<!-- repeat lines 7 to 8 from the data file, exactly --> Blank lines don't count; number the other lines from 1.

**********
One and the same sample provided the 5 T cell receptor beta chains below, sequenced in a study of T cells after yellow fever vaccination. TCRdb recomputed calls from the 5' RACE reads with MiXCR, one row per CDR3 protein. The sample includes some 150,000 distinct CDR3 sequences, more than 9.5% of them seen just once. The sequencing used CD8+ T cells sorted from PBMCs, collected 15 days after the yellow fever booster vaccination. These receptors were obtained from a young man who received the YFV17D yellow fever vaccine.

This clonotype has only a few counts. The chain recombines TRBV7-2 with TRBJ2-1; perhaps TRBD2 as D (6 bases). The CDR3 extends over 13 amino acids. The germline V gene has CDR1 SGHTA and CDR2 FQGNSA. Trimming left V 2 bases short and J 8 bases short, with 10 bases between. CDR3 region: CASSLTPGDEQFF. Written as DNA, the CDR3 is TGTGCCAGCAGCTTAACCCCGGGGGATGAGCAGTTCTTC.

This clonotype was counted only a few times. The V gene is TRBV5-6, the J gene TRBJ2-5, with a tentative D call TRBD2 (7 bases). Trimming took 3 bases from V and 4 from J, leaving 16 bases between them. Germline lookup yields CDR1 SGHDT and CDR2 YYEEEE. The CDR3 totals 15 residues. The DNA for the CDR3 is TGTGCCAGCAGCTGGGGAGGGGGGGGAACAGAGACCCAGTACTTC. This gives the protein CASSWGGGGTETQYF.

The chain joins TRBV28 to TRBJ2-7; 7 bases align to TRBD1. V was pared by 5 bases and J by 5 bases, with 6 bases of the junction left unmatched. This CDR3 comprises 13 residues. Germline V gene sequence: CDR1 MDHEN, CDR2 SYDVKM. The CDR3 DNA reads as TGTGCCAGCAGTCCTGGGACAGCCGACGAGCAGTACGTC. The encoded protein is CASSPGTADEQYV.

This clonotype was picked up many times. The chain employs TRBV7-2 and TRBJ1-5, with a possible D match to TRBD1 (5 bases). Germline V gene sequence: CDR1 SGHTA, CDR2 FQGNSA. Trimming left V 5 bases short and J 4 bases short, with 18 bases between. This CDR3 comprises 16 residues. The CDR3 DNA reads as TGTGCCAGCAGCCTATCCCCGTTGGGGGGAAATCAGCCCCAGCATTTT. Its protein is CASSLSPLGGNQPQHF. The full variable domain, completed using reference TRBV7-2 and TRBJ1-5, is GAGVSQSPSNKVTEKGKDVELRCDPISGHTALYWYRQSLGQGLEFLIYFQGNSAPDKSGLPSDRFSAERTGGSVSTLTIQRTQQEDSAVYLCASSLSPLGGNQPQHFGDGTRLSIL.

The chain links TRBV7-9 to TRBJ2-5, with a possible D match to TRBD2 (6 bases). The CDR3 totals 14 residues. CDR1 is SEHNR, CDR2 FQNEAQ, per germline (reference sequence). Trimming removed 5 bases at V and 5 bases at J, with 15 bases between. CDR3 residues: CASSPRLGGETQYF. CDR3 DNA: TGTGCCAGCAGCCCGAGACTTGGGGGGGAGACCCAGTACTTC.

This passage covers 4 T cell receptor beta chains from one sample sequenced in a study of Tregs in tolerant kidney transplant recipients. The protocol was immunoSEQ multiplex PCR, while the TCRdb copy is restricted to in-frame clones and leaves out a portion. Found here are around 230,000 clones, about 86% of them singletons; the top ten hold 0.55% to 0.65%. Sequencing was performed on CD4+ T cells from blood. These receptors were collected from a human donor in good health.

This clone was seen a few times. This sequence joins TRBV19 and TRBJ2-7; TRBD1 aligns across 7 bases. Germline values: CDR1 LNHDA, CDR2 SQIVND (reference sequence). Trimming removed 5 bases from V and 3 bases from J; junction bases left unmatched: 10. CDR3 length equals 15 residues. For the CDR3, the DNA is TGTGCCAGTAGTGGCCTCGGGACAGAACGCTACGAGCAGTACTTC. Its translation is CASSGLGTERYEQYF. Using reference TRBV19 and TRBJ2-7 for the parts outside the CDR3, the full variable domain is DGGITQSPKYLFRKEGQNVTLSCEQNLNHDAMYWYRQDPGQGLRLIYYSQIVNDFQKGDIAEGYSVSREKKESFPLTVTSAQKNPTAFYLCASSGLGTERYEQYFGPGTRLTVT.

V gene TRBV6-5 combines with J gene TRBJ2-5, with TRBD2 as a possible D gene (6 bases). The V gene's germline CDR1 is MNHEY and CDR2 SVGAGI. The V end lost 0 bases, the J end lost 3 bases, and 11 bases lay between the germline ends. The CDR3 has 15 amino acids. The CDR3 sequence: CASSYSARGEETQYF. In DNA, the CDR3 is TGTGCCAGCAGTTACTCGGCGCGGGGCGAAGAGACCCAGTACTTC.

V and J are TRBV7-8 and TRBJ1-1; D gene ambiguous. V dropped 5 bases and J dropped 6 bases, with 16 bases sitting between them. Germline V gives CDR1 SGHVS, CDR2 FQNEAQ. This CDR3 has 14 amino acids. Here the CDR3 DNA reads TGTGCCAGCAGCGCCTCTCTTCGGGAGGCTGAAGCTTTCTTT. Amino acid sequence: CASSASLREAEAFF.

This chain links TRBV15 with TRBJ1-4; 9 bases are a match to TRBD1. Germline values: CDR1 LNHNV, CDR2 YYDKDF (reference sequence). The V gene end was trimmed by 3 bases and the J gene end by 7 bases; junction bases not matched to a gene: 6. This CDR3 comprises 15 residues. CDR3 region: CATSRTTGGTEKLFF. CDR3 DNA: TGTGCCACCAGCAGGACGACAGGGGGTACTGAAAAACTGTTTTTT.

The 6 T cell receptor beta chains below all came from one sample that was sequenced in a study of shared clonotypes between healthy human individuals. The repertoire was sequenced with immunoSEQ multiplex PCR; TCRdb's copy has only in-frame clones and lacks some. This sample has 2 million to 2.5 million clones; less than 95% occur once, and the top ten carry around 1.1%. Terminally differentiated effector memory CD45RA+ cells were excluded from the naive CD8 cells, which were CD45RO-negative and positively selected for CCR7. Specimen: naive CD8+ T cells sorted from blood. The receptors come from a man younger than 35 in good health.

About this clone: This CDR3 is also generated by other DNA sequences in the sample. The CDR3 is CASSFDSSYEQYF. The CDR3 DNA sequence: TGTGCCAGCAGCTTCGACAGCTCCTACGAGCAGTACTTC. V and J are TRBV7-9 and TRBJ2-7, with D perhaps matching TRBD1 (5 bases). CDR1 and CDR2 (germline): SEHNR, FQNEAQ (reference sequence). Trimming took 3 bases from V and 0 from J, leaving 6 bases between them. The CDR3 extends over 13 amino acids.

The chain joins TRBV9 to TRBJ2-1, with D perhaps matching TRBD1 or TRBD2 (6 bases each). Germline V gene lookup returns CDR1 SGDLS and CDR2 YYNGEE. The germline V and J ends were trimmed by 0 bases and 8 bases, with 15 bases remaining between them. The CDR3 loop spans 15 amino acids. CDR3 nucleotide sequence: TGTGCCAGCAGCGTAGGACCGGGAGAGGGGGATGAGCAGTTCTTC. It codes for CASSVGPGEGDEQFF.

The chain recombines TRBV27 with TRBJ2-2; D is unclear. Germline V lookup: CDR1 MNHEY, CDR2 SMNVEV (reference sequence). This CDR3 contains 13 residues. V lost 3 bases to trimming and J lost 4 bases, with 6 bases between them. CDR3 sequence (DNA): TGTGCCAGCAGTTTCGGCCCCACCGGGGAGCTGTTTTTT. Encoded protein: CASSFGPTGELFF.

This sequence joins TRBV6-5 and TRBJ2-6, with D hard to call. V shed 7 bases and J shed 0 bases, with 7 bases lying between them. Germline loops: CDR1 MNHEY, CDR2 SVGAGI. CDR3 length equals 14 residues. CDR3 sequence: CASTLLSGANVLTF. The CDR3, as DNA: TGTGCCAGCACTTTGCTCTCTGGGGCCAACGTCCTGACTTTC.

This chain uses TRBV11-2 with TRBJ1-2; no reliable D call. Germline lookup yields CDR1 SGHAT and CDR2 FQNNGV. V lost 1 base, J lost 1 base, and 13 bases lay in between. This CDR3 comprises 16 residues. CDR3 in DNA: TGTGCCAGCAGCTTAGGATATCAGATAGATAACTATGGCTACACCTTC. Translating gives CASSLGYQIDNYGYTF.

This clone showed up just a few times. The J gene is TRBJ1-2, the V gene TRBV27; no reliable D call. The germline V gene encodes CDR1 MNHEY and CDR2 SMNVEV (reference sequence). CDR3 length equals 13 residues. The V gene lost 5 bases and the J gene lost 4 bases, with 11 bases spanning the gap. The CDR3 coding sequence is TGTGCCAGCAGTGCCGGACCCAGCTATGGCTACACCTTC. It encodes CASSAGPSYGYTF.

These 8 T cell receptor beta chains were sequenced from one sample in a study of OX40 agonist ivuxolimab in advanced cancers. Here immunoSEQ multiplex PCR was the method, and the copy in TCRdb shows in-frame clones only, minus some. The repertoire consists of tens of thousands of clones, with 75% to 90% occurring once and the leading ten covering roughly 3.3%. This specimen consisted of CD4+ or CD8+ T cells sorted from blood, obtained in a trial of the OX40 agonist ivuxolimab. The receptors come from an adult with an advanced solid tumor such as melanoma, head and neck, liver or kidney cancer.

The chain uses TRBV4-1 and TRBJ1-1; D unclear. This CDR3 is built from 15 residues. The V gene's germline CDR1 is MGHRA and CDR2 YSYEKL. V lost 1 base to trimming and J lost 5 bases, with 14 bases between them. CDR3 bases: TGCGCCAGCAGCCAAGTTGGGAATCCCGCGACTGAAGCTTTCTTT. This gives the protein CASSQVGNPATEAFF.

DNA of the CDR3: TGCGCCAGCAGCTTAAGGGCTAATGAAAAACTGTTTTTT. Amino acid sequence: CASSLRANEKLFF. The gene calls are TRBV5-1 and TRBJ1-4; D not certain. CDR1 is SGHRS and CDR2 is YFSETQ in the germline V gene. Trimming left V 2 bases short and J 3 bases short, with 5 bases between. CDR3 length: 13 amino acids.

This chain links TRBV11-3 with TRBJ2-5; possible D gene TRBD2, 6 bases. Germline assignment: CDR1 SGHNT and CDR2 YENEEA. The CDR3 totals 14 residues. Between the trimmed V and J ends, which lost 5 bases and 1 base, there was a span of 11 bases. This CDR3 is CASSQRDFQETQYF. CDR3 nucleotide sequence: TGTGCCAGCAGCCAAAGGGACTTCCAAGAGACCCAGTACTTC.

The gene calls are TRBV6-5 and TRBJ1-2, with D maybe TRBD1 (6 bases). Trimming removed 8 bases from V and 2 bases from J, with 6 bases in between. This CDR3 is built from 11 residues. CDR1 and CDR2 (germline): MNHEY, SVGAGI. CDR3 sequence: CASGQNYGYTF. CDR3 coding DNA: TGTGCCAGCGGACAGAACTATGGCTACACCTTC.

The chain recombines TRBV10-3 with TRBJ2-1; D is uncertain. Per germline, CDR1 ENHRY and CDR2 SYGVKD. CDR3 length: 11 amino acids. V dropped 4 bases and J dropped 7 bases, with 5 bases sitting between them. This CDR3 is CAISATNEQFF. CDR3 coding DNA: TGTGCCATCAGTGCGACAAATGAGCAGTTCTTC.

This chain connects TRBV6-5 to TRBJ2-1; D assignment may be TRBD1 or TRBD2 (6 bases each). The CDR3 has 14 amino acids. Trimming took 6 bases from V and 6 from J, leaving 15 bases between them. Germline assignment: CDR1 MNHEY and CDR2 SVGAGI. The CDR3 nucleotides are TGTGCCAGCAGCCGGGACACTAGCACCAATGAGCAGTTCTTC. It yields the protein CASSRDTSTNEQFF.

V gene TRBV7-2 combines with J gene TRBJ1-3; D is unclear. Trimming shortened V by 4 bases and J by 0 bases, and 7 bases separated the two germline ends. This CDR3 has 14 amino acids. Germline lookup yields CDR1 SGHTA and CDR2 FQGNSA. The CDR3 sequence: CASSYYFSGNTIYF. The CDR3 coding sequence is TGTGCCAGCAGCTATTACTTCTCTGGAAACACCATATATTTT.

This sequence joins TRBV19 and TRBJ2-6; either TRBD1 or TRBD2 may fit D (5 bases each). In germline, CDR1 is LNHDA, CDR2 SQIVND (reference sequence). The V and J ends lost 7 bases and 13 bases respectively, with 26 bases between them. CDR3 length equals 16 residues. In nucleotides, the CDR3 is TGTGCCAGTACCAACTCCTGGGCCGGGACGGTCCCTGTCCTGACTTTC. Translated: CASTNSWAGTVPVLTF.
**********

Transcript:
This passage covers 4 T cell receptor beta chains from one sample sequenced in a study of Tregs in tolerant kidney transplant recipients. The protocol was immunoSEQ multiplex PCR, while the TCRdb copy is restricted to in-frame clones and leaves out a portion. Found here are around 230,000 clones, about 86% of them singletons; the top ten hold 0.55% to 0.65%. Sequencing was performed on CD4+ T cells from blood. These receptors were collected from a human donor in good health.

This clone was seen a few times. This sequence joins TRBV19 and TRBJ2-7; TRBD1 aligns across 7 bases. Germline values: CDR1 LNHDA, CDR2 SQIVND (reference sequence). Trimming removed 5 bases from V and 3 bases from J; junction bases left unmatched: 10. CDR3 length equals 15 residues. For the CDR3, the DNA is TGTGCCAGTAGTGGCCTCGGGACAGAACGCTACGAGCAGTACTTC. Its translation is CASSGLGTERYEQYF. Using reference TRBV19 and TRBJ2-7 for the parts outside the CDR3, the full variable domain is DGGITQSPKYLFRKEGQNVTLSCEQNLNHDAMYWYRQDPGQGLRLIYYSQIVNDFQKGDIAEGYSVSREKKESFPLTVTSAQKNPTAFYLCASSGLGTERYEQYFGPGTRLTVT.